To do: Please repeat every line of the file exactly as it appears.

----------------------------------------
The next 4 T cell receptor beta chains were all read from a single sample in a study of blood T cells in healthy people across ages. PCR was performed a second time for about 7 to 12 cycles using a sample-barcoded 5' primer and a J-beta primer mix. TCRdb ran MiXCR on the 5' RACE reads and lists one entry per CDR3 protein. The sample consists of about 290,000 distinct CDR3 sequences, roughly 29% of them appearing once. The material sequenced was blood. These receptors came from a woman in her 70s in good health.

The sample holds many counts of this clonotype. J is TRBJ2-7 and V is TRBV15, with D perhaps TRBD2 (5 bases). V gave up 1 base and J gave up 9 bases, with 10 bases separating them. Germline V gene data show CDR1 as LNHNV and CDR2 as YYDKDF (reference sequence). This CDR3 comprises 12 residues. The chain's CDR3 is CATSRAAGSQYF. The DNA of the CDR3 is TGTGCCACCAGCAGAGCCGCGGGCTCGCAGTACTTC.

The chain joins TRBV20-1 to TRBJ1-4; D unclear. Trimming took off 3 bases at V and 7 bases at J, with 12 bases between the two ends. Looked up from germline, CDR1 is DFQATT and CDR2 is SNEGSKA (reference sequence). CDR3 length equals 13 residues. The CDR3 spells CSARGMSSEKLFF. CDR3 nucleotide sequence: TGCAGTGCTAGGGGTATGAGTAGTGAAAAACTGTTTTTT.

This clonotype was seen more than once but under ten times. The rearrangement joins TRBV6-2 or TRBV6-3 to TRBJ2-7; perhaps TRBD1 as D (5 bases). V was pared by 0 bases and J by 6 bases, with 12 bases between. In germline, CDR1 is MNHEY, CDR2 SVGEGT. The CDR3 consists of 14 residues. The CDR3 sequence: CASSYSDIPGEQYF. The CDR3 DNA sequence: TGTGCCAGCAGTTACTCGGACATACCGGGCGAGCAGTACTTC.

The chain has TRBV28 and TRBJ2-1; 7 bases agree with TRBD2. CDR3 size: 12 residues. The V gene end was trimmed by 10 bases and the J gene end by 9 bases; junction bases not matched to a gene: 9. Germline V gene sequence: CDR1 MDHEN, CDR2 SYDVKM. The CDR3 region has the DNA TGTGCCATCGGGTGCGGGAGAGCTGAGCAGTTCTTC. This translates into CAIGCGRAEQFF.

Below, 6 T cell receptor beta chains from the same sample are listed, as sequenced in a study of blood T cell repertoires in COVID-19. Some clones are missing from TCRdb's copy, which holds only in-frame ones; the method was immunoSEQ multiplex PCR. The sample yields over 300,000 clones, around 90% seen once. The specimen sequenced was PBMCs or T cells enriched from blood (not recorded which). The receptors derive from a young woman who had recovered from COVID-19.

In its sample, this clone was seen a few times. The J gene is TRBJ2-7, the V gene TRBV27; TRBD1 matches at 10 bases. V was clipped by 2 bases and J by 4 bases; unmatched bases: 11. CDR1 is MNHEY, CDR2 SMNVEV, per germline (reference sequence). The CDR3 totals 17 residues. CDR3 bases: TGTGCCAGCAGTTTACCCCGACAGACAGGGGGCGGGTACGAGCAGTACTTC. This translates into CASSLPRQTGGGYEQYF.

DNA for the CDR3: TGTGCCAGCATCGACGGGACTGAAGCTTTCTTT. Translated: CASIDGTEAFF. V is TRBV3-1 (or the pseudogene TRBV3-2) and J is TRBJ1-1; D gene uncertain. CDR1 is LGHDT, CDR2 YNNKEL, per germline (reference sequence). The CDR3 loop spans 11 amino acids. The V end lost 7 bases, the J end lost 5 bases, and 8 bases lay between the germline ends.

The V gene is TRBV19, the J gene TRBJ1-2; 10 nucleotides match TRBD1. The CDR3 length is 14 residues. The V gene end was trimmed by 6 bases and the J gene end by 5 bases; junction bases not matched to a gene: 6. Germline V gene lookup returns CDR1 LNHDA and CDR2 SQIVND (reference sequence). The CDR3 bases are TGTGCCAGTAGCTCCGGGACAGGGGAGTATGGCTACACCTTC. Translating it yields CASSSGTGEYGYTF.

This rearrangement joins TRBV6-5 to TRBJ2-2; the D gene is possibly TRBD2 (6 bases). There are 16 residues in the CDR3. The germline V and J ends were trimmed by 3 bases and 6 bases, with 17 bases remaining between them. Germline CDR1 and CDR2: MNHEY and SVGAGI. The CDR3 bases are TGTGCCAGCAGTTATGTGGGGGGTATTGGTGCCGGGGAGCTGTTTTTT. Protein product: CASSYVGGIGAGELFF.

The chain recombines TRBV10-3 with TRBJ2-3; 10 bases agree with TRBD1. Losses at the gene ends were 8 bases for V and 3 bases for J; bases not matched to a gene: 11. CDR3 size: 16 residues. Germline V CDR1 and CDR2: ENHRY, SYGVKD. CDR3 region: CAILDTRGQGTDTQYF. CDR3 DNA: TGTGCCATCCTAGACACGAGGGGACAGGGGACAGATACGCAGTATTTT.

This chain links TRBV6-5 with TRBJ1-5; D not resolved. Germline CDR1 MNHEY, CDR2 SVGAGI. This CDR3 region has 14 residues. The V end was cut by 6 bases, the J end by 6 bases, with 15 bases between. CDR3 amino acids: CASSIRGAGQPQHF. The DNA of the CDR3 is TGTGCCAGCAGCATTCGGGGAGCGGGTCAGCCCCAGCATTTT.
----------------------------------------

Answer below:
The next 4 T cell receptor beta chains were all read from a single sample in a study of blood T cells in healthy people across ages. PCR was performed a second time for about 7 to 12 cycles using a sample-barcoded 5' primer and a J-beta primer mix. TCRdb ran MiXCR on the 5' RACE reads and lists one entry per CDR3 protein. The sample consists of about 290,000 distinct CDR3 sequences, roughly 29% of them appearing once. The material sequenced was blood. These receptors came from a woman in her 70s in good health.

The sample holds many counts of this clonotype. J is TRBJ2-7 and V is TRBV15, with D perhaps TRBD2 (5 bases). V gave up 1 base and J gave up 9 bases, with 10 bases separating them. Germline V gene data show CDR1 as LNHNV and CDR2 as YYDKDF (reference sequence). This CDR3 comprises 12 residues. The chain's CDR3 is CATSRAAGSQYF. The DNA of the CDR3 is TGTGCCACCAGCAGAGCCGCGGGCTCGCAGTACTTC.

The chain joins TRBV20-1 to TRBJ1-4; D unclear. Trimming took off 3 bases at V and 7 bases at J, with 12 bases between the two ends. Looked up from germline, CDR1 is DFQATT and CDR2 is SNEGSKA (reference sequence). CDR3 length equals 13 residues. The CDR3 spells CSARGMSSEKLFF. CDR3 nucleotide sequence: TGCAGTGCTAGGGGTATGAGTAGTGAAAAACTGTTTTTT.

This clonotype was seen more than once but under ten times. The rearrangement joins TRBV6-2 or TRBV6-3 to TRBJ2-7; perhaps TRBD1 as D (5 bases). V was pared by 0 bases and J by 6 bases, with 12 bases between. In germline, CDR1 is MNHEY, CDR2 SVGEGT. The CDR3 consists of 14 residues. The CDR3 sequence: CASSYSDIPGEQYF. The CDR3 DNA sequence: TGTGCCAGCAGTTACTCGGACATACCGGGCGAGCAGTACTTC.

The chain has TRBV28 and TRBJ2-1; 7 bases agree with TRBD2. CDR3 size: 12 residues. The V gene end was trimmed by 10 bases and the J gene end by 9 bases; junction bases not matched to a gene: 9. Germline V gene sequence: CDR1 MDHEN, CDR2 SYDVKM. The CDR3 region has the DNA TGTGCCATCGGGTGCGGGAGAGCTGAGCAGTTCTTC. This translates into CAIGCGRAEQFF.

Below, 6 T cell receptor beta chains from the same sample are listed, as sequenced in a study of blood T cell repertoires in COVID-19. Some clones are missing from TCRdb's copy, which holds only in-frame ones; the method was immunoSEQ multiplex PCR. The sample yields over 300,000 clones, around 90% seen once. The specimen sequenced was PBMCs or T cells enriched from blood (not recorded which). The receptors derive from a young woman who had recovered from COVID-19.

In its sample, this clone was seen a few times. The J gene is TRBJ2-7, the V gene TRBV27; TRBD1 matches at 10 bases. V was clipped by 2 bases and J by 4 bases; unmatched bases: 11. CDR1 is MNHEY, CDR2 SMNVEV, per germline (reference sequence). The CDR3 totals 17 residues. CDR3 bases: TGTGCCAGCAGTTTACCCCGACAGACAGGGGGCGGGTACGAGCAGTACTTC. This translates into CASSLPRQTGGGYEQYF.

DNA for the CDR3: TGTGCCAGCATCGACGGGACTGAAGCTTTCTTT. Translated: CASIDGTEAFF. V is TRBV3-1 (or the pseudogene TRBV3-2) and J is TRBJ1-1; D gene uncertain. CDR1 is LGHDT, CDR2 YNNKEL, per germline (reference sequence). The CDR3 loop spans 11 amino acids. The V end lost 7 bases, the J end lost 5 bases, and 8 bases lay between the germline ends.

The V gene is TRBV19, the J gene TRBJ1-2; 10 nucleotides match TRBD1. The CDR3 length is 14 residues. The V gene end was trimmed by 6 bases and the J gene end by 5 bases; junction bases not matched to a gene: 6. Germline V gene lookup returns CDR1 LNHDA and CDR2 SQIVND (reference sequence). The CDR3 bases are TGTGCCAGTAGCTCCGGGACAGGGGAGTATGGCTACACCTTC. Translating it yields CASSSGTGEYGYTF.

This rearrangement joins TRBV6-5 to TRBJ2-2; the D gene is possibly TRBD2 (6 bases). There are 16 residues in the CDR3. The germline V and J ends were trimmed by 3 bases and 6 bases, with 17 bases remaining between them. Germline CDR1 and CDR2: MNHEY and SVGAGI. The CDR3 bases are TGTGCCAGCAGTTATGTGGGGGGTATTGGTGCCGGGGAGCTGTTTTTT. Protein product: CASSYVGGIGAGELFF.

The chain recombines TRBV10-3 with TRBJ2-3; 10 bases agree with TRBD1. Losses at the gene ends were 8 bases for V and 3 bases for J; bases not matched to a gene: 11. CDR3 size: 16 residues. Germline V CDR1 and CDR2: ENHRY, SYGVKD. CDR3 region: CAILDTRGQGTDTQYF. CDR3 DNA: TGTGCCATCCTAGACACGAGGGGACAGGGGACAGATACGCAGTATTTT.

This chain links TRBV6-5 with TRBJ1-5; D not resolved. Germline CDR1 MNHEY, CDR2 SVGAGI. This CDR3 region has 14 residues. The V end was cut by 6 bases, the J end by 6 bases, with 15 bases between. CDR3 amino acids: CASSIRGAGQPQHF. The DNA of the CDR3 is TGTGCCAGCAGCATTCGGGGAGCGGGTCAGCCCCAGCATTTT.